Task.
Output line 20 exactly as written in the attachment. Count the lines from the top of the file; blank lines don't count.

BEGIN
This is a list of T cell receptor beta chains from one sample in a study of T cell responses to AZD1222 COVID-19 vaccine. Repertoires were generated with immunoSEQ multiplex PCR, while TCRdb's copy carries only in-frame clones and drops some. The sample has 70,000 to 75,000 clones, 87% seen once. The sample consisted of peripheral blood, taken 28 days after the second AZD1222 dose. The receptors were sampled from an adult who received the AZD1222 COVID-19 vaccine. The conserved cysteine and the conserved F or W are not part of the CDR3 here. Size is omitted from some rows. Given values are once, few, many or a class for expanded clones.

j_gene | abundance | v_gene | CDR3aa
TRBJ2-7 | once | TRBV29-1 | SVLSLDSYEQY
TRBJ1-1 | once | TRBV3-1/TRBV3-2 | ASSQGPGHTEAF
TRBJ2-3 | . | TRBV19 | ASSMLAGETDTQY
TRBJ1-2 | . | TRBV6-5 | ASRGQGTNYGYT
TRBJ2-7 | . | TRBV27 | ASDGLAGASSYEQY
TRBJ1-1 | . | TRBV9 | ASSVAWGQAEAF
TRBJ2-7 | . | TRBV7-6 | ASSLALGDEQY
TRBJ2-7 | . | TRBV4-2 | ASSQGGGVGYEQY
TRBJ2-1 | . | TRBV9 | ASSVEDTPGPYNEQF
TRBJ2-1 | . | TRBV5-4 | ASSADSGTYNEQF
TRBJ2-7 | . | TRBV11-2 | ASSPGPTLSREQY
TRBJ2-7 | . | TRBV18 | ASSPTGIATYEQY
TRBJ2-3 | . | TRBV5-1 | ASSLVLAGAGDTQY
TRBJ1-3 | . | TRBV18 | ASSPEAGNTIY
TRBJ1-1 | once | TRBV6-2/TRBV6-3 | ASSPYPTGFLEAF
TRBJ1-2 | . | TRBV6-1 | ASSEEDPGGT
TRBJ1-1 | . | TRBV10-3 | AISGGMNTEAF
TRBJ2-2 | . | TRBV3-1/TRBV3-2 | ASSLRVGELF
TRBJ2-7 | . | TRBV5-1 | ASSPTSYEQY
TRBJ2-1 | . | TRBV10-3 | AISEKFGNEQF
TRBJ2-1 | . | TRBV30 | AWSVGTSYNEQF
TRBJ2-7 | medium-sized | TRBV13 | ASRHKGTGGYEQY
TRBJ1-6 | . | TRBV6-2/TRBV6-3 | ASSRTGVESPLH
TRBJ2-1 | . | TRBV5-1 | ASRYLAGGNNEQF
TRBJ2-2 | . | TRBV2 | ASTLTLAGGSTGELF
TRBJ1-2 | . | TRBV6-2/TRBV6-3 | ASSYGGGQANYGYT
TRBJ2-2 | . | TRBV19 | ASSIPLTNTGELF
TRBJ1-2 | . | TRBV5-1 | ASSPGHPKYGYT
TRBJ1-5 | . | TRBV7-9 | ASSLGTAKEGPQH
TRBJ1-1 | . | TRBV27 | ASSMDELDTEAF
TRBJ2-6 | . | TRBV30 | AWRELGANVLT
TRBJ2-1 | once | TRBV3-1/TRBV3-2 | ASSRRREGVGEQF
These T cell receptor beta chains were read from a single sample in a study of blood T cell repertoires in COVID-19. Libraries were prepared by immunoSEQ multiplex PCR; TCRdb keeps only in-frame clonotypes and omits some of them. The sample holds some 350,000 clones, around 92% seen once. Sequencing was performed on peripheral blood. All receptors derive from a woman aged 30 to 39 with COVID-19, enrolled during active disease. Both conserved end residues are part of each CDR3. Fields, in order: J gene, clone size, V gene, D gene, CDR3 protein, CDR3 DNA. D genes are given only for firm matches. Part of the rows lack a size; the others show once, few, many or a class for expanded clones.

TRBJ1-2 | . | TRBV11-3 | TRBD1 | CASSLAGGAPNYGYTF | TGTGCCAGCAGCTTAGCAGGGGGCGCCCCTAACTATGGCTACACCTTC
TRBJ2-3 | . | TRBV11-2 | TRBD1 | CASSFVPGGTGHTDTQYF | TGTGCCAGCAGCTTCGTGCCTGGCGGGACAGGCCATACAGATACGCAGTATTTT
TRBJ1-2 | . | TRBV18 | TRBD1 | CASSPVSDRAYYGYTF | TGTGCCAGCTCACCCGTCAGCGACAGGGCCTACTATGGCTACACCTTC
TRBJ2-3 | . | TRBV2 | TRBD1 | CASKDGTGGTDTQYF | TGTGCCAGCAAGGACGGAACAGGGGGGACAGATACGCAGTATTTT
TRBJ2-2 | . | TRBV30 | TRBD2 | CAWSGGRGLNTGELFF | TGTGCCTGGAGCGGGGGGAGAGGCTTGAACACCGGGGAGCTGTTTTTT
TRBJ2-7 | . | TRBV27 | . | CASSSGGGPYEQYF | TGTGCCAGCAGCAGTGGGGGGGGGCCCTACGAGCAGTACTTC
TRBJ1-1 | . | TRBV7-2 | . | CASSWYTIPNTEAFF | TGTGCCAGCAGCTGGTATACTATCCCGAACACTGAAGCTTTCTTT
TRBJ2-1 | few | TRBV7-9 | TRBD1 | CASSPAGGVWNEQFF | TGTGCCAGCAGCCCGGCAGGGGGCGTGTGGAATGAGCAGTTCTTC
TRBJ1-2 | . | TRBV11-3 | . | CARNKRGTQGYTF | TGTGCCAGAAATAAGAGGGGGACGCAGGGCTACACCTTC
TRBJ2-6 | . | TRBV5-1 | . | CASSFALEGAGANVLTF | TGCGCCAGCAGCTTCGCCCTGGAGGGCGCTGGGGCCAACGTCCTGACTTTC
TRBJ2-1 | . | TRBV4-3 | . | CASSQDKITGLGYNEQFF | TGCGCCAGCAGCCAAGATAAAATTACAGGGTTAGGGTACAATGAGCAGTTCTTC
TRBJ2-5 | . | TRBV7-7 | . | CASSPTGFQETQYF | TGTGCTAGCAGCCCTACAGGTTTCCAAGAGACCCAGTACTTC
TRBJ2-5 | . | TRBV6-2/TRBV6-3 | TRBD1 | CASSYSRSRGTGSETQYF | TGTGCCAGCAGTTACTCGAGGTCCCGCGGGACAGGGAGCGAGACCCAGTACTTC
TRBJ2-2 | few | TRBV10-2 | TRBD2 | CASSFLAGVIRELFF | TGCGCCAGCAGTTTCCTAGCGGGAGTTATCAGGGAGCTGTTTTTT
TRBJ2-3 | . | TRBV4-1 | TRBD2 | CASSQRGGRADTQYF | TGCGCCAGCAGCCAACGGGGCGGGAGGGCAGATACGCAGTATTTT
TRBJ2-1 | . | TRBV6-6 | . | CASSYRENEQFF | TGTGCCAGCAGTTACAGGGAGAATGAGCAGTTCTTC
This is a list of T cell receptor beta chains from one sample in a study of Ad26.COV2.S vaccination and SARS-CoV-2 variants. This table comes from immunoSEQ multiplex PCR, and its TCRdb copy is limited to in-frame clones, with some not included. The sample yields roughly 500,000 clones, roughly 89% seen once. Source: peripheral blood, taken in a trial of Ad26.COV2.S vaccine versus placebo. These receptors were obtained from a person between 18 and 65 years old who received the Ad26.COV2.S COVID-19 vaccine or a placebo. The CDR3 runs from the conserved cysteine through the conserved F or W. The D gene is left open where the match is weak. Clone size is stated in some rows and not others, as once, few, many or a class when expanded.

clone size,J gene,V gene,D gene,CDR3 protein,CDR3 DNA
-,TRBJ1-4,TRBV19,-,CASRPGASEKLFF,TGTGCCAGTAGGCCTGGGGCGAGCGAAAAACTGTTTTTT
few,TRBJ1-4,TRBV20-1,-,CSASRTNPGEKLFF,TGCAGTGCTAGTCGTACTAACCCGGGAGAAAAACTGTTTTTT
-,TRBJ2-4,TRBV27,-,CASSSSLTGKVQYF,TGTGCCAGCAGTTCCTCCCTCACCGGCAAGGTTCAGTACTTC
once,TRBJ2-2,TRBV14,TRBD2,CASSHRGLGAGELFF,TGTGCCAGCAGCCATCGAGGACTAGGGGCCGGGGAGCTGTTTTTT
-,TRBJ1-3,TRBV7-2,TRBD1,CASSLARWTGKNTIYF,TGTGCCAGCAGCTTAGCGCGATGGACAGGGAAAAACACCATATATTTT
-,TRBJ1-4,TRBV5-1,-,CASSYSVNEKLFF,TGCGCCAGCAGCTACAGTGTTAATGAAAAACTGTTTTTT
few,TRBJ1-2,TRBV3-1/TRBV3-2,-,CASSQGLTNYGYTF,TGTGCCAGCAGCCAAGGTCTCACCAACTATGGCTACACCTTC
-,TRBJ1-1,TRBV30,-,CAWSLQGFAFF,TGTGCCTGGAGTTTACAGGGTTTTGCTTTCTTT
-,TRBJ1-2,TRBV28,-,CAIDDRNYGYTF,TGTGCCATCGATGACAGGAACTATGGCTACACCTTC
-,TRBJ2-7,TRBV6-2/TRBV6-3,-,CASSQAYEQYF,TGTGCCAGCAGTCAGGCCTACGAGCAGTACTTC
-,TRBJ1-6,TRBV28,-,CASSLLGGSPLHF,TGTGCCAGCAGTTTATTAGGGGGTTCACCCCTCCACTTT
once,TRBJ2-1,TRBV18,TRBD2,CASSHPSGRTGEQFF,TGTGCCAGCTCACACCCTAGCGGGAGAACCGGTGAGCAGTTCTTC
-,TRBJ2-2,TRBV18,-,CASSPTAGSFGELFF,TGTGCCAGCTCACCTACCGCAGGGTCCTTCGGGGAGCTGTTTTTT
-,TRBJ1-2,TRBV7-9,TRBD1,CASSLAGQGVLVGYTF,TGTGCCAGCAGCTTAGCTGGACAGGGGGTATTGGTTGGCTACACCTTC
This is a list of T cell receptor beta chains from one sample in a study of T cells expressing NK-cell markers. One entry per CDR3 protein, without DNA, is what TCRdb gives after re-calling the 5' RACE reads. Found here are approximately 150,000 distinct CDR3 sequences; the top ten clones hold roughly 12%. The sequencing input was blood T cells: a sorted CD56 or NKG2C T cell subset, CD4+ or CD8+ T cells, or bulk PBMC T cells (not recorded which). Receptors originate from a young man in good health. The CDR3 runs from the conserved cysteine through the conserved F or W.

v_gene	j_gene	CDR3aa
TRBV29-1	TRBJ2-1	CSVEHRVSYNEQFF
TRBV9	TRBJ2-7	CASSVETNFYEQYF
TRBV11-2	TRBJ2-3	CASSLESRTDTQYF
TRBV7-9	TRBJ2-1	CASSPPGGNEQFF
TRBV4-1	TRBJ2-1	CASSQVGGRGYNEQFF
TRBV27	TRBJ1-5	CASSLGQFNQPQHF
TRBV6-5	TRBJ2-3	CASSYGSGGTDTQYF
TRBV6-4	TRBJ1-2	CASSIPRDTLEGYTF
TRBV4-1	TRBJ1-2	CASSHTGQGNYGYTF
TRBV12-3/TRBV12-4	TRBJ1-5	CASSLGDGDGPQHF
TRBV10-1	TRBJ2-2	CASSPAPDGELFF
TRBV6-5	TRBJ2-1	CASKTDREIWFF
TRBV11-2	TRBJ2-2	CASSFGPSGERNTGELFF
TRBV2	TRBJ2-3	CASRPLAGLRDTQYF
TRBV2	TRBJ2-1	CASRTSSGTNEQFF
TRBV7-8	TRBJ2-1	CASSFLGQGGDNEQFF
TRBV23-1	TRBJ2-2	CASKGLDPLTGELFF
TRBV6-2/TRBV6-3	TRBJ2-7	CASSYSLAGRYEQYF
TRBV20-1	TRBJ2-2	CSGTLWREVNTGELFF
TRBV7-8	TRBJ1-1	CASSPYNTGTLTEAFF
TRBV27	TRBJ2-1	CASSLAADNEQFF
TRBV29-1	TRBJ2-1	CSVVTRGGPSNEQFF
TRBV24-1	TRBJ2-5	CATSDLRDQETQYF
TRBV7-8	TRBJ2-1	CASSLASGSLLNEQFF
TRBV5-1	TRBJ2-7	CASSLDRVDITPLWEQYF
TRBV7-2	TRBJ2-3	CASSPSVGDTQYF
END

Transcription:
TRBJ2-2 | . | TRBV3-1/TRBV3-2 | ASSLRVGELF